Fearless Rear-view of Roadside Attractions.

I pride myself on my fearlessness, but even those of us in head-to-toe armor will fall with enough impact.

In my late teens/early twenties, I was a free spirit that ran with the wind.  The open road lead to far and away worlds, and I drove fast.  Experiences, people, and breakdowns moved quickly through windshield-view and passed like a blur out my unoccupied passenger window until I could see it out my rear-view.  So long roadside attraction…off to the next destination.  Those roads, streets, paths to various destinations were sometimes long and lonely, sometimes short and winding, sometimes average in length and quality, but the music remained the same.

My poor mother watched her fiercely independent daughter depart so many times – sometimes picking me up upon arrival, sometimes rescuing me from roadside breakdowns, sometimes guiding me at unexpected pit stops, but always welcoming me home.  She never asked to drive because she knew I wouldn’t let her, but mostly she knew what I didn’t; the thrill fades in time.  Her only rule was to keep my eye on the road and to pay attention to the signs along the way.  When I did, it got me the farthest.

Stranded in Buffalo, New York, during the 1997 winter storms, I experienced my first whiteout.  This Oklahoma girl knew a blackout, but what the hell do you do when the world instantaneously goes white and you can only see that which is inside your car with you?  You stop, pull over, turn up the music, and let your thoughts roll through.  Once the white dissipated to a soft fog-like view, I got back on that road but this time I went home.

I still get out on that open road from time-to-time, but with a passenger, unlimited supply of digital music (RIP CD’s), and a GPS – no armor required.

Dear Jeffrey, tomorrow you will be 28…

As I sit here typing this – from Westchester, NY, for my week-long NYU MBA Residency, it occurs to me that a substantial part of this is due to your presence in my life.  Prior to your death, I was a lost soul swimming upstream in a murky fish bowl.  There was little interest in discipline, compassion, or spiritual growth.  While you were still here, in fact, I was more into collecting that which was instantly gratifying, easily disposable, and egocentric.  Maybe I haven’t completely rid myself of the latter, but I do work hard to achieve a heightened level of communication with my sacred self.

Without Alexander Graham Bell there wouldn’t be a telephone (sorry Lady Gaga you didn’t have first dibs), and without you – Jeffrey Lee Ben – I wouldn’t have had any ‘telephone’ to pick up and get in touch with what is at the very core of existence; love and compassion.  Without these two very crucial life tools, I would not be as successful in all my endeavors in life.  Let’s face it the one component that ties the two (love and compassion) together is understanding, and you may climb the ladder of success without it but you will more than likely be alone.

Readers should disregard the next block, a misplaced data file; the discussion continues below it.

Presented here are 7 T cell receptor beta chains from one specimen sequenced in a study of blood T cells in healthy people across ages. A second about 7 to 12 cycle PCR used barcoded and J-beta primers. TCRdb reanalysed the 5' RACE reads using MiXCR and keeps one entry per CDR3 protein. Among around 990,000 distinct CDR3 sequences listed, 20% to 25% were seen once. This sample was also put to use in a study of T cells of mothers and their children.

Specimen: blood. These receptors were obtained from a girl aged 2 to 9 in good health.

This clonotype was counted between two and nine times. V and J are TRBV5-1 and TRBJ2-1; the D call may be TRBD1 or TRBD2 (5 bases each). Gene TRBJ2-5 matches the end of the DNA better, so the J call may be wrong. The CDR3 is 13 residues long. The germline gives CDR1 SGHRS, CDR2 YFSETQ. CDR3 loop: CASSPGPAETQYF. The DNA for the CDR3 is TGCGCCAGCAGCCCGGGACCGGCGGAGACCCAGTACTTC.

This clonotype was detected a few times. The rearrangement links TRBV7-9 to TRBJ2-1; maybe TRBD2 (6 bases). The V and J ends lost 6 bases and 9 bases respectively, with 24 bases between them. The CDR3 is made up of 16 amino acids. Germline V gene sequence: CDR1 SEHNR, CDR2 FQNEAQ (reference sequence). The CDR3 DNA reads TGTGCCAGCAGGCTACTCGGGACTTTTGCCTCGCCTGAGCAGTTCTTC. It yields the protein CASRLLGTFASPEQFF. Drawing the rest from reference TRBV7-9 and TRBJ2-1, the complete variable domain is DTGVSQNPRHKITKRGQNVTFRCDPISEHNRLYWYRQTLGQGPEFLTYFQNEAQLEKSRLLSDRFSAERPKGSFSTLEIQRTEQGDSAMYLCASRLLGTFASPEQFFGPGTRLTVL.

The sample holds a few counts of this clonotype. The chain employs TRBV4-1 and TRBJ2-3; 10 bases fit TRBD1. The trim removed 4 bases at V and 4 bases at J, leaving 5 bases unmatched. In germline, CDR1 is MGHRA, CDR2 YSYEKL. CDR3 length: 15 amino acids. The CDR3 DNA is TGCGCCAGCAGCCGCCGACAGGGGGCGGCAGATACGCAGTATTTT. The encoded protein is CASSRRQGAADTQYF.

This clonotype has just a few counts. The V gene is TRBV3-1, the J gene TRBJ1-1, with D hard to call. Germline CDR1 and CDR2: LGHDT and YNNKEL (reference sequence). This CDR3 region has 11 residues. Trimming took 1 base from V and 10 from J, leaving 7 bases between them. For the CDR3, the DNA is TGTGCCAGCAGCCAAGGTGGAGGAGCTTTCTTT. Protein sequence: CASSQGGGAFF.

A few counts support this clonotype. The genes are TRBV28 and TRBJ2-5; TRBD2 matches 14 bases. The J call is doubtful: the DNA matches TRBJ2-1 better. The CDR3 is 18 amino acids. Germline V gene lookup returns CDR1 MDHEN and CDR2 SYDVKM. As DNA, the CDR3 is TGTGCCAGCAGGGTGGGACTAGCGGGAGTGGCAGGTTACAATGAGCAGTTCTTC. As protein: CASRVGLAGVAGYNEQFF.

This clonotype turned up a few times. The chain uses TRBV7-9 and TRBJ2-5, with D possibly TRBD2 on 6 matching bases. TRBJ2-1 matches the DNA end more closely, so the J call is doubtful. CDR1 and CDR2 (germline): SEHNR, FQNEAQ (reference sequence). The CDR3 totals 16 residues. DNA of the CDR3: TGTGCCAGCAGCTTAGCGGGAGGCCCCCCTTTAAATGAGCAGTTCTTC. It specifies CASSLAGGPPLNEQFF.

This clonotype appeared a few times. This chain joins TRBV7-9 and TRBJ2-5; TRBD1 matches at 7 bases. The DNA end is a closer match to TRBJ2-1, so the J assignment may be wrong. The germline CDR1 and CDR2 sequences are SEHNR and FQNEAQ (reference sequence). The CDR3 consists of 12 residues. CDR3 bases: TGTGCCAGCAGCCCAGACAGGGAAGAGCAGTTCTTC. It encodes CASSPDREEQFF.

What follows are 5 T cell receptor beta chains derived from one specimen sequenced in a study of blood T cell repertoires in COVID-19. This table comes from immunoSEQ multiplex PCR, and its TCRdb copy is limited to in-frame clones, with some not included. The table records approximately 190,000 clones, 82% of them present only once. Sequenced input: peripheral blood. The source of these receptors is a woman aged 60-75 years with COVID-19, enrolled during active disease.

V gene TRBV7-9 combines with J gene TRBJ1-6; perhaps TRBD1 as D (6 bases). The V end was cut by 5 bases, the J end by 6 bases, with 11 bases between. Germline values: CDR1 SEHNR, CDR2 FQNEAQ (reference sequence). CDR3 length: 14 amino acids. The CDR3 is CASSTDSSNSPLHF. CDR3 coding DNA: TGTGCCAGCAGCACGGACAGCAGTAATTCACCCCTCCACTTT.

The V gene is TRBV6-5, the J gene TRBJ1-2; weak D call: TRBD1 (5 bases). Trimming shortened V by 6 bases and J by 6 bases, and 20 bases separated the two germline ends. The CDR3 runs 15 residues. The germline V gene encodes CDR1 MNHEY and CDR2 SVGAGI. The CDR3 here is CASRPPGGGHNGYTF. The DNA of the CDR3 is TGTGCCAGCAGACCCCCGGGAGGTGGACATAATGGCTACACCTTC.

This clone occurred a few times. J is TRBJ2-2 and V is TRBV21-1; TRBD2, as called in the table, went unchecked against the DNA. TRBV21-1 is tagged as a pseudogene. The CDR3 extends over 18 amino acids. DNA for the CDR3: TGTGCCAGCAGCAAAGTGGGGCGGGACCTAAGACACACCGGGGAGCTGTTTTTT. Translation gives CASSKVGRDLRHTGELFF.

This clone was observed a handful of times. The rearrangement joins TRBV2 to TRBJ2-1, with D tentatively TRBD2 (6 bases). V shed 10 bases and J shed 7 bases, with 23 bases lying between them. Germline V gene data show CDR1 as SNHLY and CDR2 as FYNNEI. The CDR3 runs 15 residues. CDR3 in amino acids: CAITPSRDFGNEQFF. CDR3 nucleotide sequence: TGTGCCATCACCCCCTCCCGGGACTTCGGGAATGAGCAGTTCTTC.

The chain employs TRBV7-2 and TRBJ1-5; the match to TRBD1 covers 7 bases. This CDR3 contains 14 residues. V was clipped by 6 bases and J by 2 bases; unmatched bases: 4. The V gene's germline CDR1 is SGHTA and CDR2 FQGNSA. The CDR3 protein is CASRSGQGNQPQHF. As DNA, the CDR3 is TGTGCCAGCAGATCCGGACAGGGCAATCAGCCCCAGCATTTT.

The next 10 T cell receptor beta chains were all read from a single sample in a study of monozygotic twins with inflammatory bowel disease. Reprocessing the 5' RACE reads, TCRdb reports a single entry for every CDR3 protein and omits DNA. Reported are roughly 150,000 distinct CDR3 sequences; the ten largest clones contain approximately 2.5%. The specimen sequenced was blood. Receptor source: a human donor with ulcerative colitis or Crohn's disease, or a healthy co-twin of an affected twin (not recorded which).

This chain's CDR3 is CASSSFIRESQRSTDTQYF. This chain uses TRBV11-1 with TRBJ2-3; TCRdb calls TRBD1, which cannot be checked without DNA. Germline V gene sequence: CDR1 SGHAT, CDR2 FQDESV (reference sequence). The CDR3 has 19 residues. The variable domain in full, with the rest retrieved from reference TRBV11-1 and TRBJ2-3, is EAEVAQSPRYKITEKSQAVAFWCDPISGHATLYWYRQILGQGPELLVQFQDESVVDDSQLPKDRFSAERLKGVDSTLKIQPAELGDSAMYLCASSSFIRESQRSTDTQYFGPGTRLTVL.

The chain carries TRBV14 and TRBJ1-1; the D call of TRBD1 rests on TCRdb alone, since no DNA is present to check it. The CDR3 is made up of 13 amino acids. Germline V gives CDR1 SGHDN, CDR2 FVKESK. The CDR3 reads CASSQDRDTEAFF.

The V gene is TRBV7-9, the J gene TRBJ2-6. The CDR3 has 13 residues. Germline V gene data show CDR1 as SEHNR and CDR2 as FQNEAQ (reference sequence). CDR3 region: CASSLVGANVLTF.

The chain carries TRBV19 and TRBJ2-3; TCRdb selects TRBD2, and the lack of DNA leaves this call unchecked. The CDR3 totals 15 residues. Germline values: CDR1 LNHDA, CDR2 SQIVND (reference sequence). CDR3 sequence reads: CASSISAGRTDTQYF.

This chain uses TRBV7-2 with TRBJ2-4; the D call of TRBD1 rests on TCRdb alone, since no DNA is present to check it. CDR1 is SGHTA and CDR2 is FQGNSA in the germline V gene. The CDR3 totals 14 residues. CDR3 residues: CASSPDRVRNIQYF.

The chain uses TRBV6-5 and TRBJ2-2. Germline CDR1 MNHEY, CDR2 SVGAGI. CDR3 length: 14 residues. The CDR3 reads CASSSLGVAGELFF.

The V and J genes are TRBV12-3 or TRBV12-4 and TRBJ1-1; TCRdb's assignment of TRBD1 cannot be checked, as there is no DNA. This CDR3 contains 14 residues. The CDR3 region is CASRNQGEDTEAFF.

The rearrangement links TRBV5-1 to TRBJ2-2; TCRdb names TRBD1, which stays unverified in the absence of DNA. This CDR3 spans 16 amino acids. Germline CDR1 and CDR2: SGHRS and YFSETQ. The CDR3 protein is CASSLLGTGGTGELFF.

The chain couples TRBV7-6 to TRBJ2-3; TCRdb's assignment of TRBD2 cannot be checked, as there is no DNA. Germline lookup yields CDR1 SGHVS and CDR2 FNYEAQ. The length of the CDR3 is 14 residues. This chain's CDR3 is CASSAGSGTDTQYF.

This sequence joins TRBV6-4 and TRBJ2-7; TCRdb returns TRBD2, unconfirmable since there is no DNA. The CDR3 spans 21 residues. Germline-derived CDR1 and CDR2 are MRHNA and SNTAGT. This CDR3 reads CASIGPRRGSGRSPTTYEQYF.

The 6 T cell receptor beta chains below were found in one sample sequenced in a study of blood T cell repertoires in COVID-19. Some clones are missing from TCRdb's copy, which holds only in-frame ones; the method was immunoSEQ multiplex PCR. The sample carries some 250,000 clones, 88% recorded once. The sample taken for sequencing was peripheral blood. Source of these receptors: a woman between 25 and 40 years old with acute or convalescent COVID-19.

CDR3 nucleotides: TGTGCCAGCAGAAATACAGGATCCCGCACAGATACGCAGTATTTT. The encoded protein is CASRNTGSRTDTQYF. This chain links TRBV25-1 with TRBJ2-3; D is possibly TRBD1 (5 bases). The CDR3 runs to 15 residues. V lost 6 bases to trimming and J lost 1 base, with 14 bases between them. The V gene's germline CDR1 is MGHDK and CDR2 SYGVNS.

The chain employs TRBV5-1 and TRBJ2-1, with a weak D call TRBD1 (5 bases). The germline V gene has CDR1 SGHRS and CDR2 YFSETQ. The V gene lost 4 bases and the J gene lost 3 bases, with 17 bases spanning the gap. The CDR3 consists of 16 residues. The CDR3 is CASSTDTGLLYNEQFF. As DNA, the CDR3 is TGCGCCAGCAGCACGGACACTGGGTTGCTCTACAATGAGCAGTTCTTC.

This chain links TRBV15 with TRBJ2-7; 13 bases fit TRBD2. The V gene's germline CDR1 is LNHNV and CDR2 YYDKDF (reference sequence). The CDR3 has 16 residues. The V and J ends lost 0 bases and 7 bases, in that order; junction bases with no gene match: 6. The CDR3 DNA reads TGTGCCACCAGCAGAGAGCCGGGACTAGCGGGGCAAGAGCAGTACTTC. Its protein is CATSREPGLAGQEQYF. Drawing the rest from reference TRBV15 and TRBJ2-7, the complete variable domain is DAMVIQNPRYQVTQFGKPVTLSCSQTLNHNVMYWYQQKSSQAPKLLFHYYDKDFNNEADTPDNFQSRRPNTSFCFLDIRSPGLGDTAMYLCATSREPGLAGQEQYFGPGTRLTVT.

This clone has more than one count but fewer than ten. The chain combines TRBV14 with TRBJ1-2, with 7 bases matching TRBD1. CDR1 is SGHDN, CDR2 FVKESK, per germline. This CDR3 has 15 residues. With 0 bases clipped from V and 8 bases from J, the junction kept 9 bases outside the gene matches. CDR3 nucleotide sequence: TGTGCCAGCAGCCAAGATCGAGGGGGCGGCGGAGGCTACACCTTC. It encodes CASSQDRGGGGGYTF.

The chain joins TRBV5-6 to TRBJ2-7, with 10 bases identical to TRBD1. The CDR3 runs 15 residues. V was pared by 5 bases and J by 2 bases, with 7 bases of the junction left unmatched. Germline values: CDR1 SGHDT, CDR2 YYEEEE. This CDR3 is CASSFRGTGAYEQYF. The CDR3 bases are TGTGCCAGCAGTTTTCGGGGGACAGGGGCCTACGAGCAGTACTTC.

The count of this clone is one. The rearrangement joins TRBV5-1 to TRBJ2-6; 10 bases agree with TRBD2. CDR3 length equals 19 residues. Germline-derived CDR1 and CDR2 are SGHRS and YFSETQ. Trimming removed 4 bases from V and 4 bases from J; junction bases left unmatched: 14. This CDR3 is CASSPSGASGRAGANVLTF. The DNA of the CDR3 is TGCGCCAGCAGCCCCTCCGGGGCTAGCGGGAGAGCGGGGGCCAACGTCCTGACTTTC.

This one is for you my brother.


My misadventures at Jackson Diner (Which is actually Indian food)

Manhattan snob dodges Salmonella in Queens by moving back to Manhattan…

A friend and I decided to try out Jackson Diner in the Little India section of Jackson Heights (Queens, NY) after much prodding from my then roommate, Liz. She, among the many others, relentlessly commented on the best part of living in Jackson Heights was the Indian food. I scoffed at these comments due to my Manhattan snobbery, and knew – despite their efforts to make me feel less like a loser for moving out of the city – that Jackson Diner could have shattered my taste buds but it was not in the East Village’s Indian Row.

After a couple of weeks of misery of living in Queens, I caved and went to eat at Indian Row’s Jackson Diner. The comedic relief of the night went to our waitress for the below dialog.

Me: I’ll take the Chicken Tikka Masala.

Waitress: Okay, how would you like your chicken?

Me (confused): Um, cooked, please.

Gov. Paterson to introduce marriage equality legislation in New York.

ALBANY _ Gov. David Paterson said Wednesday he plans to re-introduce legislation to make same-sex marriages legal in New York.  Read Full Story.



From The Archives: Strangers On The Train

A rather large African-American woman got off the (F) train headed to Queens at 21st-Ely, and I took her seat.  This beautiful, soft-spoken, mild-mannered girl also took her seat; two seats made from one.  I was writing and perhaps the mild-mannered girl saw the passage in my notebook about my recent battle with depression or perhaps she simply wanted to reach out.  Either way, she pointed to my exposed inner wrist that displays my “Jeffrey” tattoo.

“Did it hurt?” 

Thinking of all the hurt, grieving, anger, sadness, and emotions behind everything that lead up to commemorating my deceased brother on my wrist, I replied, “Yes.”

“Oh,” She responded while looking me directly in the eyes.

I looked away from her and stared straight ahead watching the darkness pass by through the train window.

“All tattoos hurt, I suppose,” I explained with less depth.  “I guess this hurt the least because it means the most.”

It occurred to me that connecting had become uncomfortable to me.  Perhaps I had been traumatized and feared loss.  Perhaps I was insecure.  Regardless, we talked the remainder of my train ride about work, tattoos, piercings, and Queens. 

“This is my stop,” I interrupted the flow.

She smiled with such a humanitarian energy, “Take care.”

Knowing I’d probably never meet her again I looked back and replied, “Good luck.”

As I walked up the stairs at Roosevelt Avenue, I felt a warm and hopeful energy fill my soul.  Such a short-lived but genuine interest and connection between two strangers felt so good; human connection.


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